Spanish Language Blog

European and Latin American Spanish (with videos!) Posted by on Feb 19, 2016 in Videos

Good morning!

Today we would like to talk about European Spanish (basically, from Spain) and Latin American Spanish (including 20 countries from North and South America: Argentina, Bolivia, Chile,Colombia, Costa Rica, Cuba, Ecuador, El Salvador, Guatemala, Haiti, Honduras, Mexico, Nicaragua, Panama, Paraguay, Peru, Dominican Republic, Uruguay and Venezuela, in alphabetical order).

Green: Spanish; Orange: Brazilian Portuguese; Blue: French

Green: Spanish; Orange: Brazilian Portuguese; Blue: French; Grey: other languages

Of course, differences in vocabulary between a speaker from Mexico and one from Chile may actually make a conversation impossible, as we already saw in this video Qué difícil es hablar en español, but for commercial purposes mainly, Latin American Spanish is an accepted variant of the Spanish language. The language learning, the audiovisual and the localization industries actually try as hard as they can to fit the 22 language variants in one of these two categories (European or Latin America).

The main and most obvious difference is in pronunciation: European Spanish retains the zeta /θ/ sound while America uses plain ese /s/ sounds. Another important difference lies in verb conjugations. European Spanish uses vosotros for second person plural (Vosotros estudiáis español), while in America we use ustedes (Ustedes estudian español). This is a huge difference, anyone will guess where you studied Spanish if you use one in the context of the other.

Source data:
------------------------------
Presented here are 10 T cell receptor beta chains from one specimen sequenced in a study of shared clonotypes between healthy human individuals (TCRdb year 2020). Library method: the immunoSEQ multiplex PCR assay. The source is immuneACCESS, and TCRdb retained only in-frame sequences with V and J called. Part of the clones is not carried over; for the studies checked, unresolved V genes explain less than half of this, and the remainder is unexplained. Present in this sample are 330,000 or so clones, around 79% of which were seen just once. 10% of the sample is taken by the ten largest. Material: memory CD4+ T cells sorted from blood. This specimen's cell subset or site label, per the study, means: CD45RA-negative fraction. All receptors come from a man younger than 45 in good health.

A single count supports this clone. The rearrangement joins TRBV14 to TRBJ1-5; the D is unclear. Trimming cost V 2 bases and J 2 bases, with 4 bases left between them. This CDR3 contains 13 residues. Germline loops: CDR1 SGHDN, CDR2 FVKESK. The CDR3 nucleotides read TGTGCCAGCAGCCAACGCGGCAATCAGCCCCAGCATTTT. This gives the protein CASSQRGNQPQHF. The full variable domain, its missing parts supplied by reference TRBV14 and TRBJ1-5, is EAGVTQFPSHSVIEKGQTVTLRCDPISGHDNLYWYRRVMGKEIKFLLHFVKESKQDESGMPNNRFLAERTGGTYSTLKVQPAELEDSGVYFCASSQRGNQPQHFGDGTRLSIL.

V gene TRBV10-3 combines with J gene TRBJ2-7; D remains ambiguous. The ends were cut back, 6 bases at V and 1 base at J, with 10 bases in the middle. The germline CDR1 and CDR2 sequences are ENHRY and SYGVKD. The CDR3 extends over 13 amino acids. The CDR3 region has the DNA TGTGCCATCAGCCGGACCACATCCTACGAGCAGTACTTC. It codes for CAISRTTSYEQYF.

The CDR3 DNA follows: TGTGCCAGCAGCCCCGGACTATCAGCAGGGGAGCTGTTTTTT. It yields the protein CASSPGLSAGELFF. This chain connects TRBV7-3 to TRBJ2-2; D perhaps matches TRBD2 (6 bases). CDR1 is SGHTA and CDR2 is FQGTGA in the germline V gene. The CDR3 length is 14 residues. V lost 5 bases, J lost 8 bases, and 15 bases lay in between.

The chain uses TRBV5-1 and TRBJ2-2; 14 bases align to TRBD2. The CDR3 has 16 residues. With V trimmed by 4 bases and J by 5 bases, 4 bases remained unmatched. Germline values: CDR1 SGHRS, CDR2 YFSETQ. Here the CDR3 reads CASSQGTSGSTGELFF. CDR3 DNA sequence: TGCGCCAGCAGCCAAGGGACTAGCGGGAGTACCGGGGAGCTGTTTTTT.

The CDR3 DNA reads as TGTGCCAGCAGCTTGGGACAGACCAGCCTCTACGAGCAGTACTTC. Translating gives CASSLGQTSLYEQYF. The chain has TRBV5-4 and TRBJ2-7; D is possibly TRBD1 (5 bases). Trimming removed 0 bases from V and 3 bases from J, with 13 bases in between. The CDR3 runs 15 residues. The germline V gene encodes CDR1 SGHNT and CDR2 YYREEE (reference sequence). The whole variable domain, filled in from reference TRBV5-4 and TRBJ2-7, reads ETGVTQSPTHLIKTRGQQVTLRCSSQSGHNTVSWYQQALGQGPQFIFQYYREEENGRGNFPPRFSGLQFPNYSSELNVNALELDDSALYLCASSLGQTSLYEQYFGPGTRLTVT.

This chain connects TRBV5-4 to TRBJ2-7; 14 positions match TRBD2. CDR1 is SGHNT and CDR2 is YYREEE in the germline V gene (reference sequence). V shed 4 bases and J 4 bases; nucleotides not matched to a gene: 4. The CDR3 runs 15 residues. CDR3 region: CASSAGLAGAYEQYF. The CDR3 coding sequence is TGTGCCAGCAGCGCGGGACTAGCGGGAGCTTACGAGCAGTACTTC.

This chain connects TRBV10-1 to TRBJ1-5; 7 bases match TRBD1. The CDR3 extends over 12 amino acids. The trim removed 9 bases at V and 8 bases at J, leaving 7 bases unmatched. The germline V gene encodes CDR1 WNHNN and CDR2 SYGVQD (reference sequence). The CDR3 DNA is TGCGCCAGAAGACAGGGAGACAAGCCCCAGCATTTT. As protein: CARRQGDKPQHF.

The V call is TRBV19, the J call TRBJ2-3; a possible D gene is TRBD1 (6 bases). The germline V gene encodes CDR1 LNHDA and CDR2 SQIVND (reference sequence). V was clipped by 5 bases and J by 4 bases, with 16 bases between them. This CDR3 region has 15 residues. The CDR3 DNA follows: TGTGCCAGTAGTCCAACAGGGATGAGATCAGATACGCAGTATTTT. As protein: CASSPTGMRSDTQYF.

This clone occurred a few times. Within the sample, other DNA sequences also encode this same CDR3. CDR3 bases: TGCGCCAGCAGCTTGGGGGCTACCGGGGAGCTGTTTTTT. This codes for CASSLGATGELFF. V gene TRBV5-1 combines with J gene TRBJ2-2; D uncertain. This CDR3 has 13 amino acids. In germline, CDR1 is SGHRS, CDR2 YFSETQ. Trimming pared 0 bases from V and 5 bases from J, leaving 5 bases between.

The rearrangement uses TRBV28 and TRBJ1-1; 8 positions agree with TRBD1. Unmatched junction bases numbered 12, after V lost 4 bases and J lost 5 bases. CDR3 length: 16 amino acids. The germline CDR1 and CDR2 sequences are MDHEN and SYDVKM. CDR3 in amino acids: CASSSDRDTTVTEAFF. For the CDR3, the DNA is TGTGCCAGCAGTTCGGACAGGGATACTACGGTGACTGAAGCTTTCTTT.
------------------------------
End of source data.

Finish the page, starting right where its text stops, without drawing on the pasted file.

The last difference we will mention today is in the use of verb tenses. In Latin America, we can use the simple past [pretérito perfecto simple in Spanish] to refer to an event that has actually just happened, even two seconds ago. In Spain, they refer to this kind of events (in the recent past) with a past perfect tense [pretérito perfecto compuesto in Spanish]. Some examples could be:


Latin American Spanish  European Spanish 
  Hoy fui a comprar chicles y luego pasé por el parque.  Hoy he ido a comprar chicles y luego he pasado por el parque.
 -Te llamó Pedro por teléfono.
– ¿Y qué dijo?
Dijo que no vendría a cenar.

– Te ha llamado Pedro por teléfono.
– ¿Y qué ha dicho?
Ha dicho que no vendrá a cenar.

Translation and dubbing of The Simpsons is done for two markets: Latin American and Spanish. You may remember an episode where Bart Simpson becomes famous with a punch line: “I didn’t do it”. Here you have the two versions. Compare and decide which sounds better in Spanish!

Here’s the original:

Video by Joeyjojo Jr.


This is the Latin American Spanish version:

Video by fonsi99’s channel


And this is the European Spanish version:

Video by Sercho Gu

You may also note that in the LA Spanish version the recording producer says: “Bien, chamaco“, while the European one goes: “Lo borda” (which means “He nails it”). In English, he says something like “Hey, propa”. Which do you think it’s the best translation? How would you have done it?


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About the Author: Paula

Born in Buenos Aires, living in Barcelona, I mostly write about cultural topics in Spanish from Spain and Latin America.


  1. Gosia:

    Actually, the tense in the examples provided is the present perfect, not the past perfect.

    • Paula:

      @Gosia Thanks for mentioning it, a huge slip of the (written) tongue.